London: Raising organ donation awareness and support within the Indian Hindu and Jain communities is an essential task put to community leaders in the House of Commons this week. Lord Jitesh Gadhia and Jackie Doyle, Price MP, Health Minister and Lead for NHS Blood and Transplant, including Organ Donation hosted the thought-provoking event. Kirit Modi, kidney transplant recipient (from his wife Meena), life vice-president of the National Kidney Federation and Hon President the National of Black, Asian and Minority Ethnic Transplant Alliance, began with some startling facts and figures.

In March this year, 959 Asians in UK were waiting for an organ transplant; over 80% waiting for an organ transplant are waiting for a kidney. All Asians are grouped together; there is no more specific data available and no data is collected by religion, yet. There were 69 Asians who donated a living kidney, which is 7% of living kidney donations; and 37 Asians who donated organs after death, 2% of all after death donations. 726 individuals from an Indian background signed the national Organ Donor Register (ODR) to indicate their decision to donate their organs after death. People from an Indian background had the highest rate of sign-ups to the ODR, representing 1.9% of all those signing the register (census data shows 2.3% of the overall population is of Indian background).

The average waiting time for an organ transplant for white people is 2 years, but 2.5 years for Asians, highlighting the stark concerns within particular communities about the need for more donors and an ethnicity match. 89 people from a BAME background died while waiting for an organ transplant, that is 21% of all those who died while waiting. The percentage of family members who consent to the giving of organ donation of a loved one after death at the critical time in hospital, in 2017-2018 was 66% nationally and less for BAME communities at 42%. Public opinion on organ donation is positive, with 80% saying that they would be willing or would consider organ donation. Again, this figure reduces to 69% for BAME communities.

In 2020, UK government plans to follow the lead from Spain and Belgium, who top the organ donation tables, by introducing presumed consent with an opt-out option; if someone dies and they have not recorded an express decision, the default decision will be that consent to donate will be “deemed”, the reverse of the present policy. The government has made available £115K for England and £20K for Wales in 2018-19, under a “community investment scheme” for local Hindu, Sikh and Jain community organisations to engage their communities in organ donation. Local groups are preferred to large national charities, which may not have effective links with local communities; bids are to be submitted by 24 September 2018.

Doyle-Price is introducing a new app, whereby individuals can manage their organ donations issues and record their data, including religion. Presently faith is not specified on the donor card. Kirit Modi requested the minister to involve representatives of Hindu, Sikh and Jain communities in the development of new faith specific donor cards, largely because there was poor attendance from these communities at the faith meeting on organ donation organised by the Department Of Health in May 2018.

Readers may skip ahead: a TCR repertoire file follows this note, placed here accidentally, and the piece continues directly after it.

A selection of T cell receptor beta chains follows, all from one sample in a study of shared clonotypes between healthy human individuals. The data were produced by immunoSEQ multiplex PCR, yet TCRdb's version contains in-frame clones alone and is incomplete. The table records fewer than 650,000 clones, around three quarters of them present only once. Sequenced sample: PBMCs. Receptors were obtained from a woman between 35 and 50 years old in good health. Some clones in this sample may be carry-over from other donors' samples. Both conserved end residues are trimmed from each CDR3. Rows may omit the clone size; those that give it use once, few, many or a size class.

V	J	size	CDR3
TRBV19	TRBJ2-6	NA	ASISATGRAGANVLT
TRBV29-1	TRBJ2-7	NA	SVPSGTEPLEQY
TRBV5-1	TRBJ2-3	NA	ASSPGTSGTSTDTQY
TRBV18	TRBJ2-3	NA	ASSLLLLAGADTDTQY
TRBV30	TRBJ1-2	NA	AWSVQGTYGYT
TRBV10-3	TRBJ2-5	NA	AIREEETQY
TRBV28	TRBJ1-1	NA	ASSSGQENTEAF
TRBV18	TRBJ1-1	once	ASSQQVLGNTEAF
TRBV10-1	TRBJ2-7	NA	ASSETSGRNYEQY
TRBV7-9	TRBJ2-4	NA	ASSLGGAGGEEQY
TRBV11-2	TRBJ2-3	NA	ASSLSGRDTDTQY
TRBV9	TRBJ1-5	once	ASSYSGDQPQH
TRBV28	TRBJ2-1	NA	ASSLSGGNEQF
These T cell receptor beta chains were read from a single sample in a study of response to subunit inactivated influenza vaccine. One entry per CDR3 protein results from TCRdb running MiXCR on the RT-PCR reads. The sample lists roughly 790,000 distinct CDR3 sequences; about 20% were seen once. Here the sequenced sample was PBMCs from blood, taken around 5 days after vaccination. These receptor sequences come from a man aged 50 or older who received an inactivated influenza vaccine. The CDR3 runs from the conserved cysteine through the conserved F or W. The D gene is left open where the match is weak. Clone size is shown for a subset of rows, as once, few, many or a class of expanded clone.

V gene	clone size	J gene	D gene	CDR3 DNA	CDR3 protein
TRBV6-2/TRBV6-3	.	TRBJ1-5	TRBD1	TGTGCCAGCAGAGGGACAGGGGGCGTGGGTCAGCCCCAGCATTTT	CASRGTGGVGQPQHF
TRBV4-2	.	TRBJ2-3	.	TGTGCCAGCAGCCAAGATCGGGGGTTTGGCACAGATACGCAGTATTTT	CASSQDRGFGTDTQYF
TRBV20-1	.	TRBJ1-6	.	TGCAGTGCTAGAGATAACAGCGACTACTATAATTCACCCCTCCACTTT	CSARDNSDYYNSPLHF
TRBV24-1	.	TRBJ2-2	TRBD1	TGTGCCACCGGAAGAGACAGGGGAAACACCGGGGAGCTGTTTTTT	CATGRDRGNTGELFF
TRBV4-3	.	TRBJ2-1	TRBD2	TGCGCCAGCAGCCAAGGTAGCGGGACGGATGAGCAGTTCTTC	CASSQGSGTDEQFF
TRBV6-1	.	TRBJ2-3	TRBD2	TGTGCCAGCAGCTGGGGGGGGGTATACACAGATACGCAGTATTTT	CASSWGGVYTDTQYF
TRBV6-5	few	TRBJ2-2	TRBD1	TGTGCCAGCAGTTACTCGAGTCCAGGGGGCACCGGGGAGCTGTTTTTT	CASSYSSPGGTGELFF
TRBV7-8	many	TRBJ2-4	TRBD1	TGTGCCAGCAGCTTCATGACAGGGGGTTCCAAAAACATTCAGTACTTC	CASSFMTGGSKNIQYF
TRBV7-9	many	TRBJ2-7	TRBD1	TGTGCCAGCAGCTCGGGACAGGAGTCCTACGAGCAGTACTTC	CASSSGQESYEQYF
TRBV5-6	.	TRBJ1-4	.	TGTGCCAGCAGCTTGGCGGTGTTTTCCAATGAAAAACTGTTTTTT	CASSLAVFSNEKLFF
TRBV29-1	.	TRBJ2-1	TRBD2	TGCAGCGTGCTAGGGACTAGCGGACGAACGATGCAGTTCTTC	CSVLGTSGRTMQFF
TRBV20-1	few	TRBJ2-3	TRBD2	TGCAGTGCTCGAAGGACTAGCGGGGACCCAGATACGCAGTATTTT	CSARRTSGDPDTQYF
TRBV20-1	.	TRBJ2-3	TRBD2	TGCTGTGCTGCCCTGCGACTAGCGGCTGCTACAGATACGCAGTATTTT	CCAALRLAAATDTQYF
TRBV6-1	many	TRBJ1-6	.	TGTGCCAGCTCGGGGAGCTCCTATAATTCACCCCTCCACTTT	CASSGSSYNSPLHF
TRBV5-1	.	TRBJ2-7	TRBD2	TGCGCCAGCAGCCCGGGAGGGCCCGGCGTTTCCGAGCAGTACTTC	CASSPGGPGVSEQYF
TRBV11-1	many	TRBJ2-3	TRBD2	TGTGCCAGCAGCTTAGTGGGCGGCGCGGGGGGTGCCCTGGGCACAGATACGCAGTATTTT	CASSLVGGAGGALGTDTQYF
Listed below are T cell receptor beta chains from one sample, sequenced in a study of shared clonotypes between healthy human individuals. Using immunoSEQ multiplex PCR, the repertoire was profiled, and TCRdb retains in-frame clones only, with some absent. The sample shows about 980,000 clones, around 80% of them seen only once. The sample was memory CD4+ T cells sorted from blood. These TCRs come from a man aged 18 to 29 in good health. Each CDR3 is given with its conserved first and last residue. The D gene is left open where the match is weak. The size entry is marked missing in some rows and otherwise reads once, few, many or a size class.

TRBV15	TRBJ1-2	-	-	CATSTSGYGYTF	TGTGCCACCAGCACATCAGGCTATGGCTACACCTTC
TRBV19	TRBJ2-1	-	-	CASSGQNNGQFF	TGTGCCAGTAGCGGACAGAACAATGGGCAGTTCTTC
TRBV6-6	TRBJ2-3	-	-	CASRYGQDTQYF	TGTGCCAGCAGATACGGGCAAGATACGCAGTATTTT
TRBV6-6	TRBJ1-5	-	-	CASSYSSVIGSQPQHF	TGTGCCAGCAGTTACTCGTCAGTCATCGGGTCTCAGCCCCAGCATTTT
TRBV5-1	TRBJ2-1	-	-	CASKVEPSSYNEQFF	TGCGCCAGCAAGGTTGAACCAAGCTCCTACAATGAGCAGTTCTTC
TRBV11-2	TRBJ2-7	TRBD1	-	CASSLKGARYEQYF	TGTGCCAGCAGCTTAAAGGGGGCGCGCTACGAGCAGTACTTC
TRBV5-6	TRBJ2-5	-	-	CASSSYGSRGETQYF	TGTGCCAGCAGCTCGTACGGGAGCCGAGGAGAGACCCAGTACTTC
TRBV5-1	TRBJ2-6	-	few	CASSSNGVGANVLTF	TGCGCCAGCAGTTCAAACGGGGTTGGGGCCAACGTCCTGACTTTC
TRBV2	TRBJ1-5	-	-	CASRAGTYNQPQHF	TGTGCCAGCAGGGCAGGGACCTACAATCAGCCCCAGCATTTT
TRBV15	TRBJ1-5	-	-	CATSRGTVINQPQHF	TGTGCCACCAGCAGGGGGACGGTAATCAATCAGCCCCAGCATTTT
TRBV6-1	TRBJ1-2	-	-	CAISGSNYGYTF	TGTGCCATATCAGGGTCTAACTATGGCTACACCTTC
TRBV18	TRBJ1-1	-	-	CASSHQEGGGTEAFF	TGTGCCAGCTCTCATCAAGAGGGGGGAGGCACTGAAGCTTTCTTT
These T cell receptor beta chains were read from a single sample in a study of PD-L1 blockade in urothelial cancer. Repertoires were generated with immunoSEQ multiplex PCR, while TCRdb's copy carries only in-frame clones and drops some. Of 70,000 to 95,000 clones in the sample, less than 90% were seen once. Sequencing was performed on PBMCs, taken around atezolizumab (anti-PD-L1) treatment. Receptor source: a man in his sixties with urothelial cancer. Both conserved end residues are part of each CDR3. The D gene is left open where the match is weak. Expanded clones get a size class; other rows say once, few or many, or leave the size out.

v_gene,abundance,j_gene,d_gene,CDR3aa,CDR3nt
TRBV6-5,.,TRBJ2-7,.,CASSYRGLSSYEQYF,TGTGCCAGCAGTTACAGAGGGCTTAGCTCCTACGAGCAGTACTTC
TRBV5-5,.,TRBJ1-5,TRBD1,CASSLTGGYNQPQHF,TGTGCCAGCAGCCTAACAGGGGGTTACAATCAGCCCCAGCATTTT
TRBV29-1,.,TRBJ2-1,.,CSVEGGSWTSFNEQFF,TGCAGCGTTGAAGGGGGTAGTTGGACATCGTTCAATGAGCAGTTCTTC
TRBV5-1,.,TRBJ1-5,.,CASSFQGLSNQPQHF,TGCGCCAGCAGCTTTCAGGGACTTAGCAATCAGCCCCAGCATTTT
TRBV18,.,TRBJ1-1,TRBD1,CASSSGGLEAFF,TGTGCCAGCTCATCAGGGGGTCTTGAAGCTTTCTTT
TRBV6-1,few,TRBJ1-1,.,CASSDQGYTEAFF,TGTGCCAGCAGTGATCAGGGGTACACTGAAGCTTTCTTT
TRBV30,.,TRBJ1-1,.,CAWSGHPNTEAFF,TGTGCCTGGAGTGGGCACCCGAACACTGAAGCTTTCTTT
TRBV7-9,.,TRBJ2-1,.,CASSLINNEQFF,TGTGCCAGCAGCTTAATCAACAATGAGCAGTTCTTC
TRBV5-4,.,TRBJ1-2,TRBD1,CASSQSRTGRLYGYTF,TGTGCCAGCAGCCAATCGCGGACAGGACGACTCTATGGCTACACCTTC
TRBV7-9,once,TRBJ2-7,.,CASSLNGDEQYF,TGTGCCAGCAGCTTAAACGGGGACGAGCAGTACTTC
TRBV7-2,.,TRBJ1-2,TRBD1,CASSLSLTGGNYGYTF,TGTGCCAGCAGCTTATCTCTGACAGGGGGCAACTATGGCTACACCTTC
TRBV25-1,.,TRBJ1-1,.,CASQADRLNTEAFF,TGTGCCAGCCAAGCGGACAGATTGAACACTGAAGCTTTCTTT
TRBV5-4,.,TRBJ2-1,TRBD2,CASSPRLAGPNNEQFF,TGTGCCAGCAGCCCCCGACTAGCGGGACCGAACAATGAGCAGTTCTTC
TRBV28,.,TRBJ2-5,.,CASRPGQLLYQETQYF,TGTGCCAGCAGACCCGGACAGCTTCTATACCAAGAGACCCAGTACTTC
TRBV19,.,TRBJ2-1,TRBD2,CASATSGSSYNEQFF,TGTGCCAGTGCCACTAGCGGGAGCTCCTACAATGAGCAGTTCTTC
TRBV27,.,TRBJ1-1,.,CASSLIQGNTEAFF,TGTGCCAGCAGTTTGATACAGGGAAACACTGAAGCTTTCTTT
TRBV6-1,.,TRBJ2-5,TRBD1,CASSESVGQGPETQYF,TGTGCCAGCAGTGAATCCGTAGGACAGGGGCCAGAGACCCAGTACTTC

Doyle Price referred to the soap opera Coronation Street’s positive effect in bringing organ donation into the mainstream during March; with an audience of 6-9 million viewers, the kidney disease and transplantation storyline brought the topic into the mainstream. Organ donation is not a typical subject discussed in Indian families, particularly between children and their parents. The donors and recipient experiences at the event made compelling examples of why understanding is necessary.

The parties present including Prof Sejal Saglani, BAPS Swaminarayan Sanstha (Neasden Hindu Temple); Chirag Bajaria, Executive Committee Member, Vanik Council UK; Urmila Banerjee, Chair of NHS Blood and Transplant. All agreed community education, family conversations and social media were key to raising awareness; the suggestion of educational videos in different languages was applauded.

Dharmic religions with their altruistic tradition of sewa are perfectly disposed towards organ donation. What greater gift can an individual give than the gift of life to another? Sewa Day in UK on 14 October will be focused on blood, organ and stem cell donation.

Jay and Sina Patel then shared their heart wrenching story about donating seven organs from their son Aari, 3 years, after an accident. Their account was the most watched NHS video in 2017. After they knew Aari was not going to survive, Sina said it was a quick and painless decision as another mother and another child were in need and Aari helped.

The meeting concluded with a reminder that living donations give the best outcomes and the after-death donation awareness drive should not diminish living donation impetus.

Leave a Reply

Your email address will not be published. Required fields are marked *

*

*

*